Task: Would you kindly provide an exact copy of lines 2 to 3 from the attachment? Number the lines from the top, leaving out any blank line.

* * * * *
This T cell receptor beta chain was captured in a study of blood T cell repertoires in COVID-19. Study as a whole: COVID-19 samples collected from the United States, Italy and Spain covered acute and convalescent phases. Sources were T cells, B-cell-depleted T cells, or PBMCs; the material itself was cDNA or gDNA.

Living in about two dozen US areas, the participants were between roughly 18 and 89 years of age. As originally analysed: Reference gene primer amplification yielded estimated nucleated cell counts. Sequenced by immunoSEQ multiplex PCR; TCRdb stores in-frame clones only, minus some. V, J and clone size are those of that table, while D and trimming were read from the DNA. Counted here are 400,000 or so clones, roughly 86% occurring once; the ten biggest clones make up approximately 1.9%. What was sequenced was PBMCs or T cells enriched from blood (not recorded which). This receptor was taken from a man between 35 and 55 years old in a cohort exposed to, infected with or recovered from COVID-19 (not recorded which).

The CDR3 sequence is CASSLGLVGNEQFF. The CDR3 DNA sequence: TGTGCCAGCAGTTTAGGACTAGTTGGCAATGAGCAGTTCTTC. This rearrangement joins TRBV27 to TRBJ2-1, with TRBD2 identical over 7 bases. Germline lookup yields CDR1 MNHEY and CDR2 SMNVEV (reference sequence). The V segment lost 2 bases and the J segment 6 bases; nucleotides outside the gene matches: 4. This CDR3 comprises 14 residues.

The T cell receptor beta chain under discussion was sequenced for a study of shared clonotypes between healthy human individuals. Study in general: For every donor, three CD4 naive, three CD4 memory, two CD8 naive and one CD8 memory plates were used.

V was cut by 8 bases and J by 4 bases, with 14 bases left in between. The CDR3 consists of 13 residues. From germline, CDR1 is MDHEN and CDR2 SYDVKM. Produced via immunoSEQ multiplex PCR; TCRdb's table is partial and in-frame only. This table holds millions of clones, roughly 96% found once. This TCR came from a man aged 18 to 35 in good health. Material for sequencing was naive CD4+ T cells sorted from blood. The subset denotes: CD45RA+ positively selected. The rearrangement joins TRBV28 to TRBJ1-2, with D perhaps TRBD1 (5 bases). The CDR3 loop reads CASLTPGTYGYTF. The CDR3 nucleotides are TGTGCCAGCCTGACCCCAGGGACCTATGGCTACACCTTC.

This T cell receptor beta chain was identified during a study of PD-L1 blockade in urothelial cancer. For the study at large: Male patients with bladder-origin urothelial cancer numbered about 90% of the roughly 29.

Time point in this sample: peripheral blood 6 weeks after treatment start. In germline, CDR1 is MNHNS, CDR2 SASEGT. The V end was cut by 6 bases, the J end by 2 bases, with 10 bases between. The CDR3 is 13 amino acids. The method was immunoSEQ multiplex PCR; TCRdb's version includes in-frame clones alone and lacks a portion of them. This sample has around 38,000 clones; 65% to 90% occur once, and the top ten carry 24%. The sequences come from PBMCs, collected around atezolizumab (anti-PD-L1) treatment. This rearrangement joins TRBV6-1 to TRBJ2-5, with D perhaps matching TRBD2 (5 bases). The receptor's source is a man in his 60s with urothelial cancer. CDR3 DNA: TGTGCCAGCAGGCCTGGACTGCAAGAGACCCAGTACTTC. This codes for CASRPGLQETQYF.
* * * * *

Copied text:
Living in about two dozen US areas, the participants were between roughly 18 and 89 years of age. As originally analysed: Reference gene primer amplification yielded estimated nucleated cell counts. Sequenced by immunoSEQ multiplex PCR; TCRdb stores in-frame clones only, minus some. V, J and clone size are those of that table, while D and trimming were read from the DNA. Counted here are 400,000 or so clones, roughly 86% occurring once; the ten biggest clones make up approximately 1.9%. What was sequenced was PBMCs or T cells enriched from blood (not recorded which). This receptor was taken from a man between 35 and 55 years old in a cohort exposed to, infected with or recovered from COVID-19 (not recorded which).

The CDR3 sequence is CASSLGLVGNEQFF. The CDR3 DNA sequence: TGTGCCAGCAGTTTAGGACTAGTTGGCAATGAGCAGTTCTTC. This rearrangement joins TRBV27 to TRBJ2-1, with TRBD2 identical over 7 bases. Germline lookup yields CDR1 MNHEY and CDR2 SMNVEV (reference sequence). The V segment lost 2 bases and the J segment 6 bases; nucleotides outside the gene matches: 4. This CDR3 comprises 14 residues.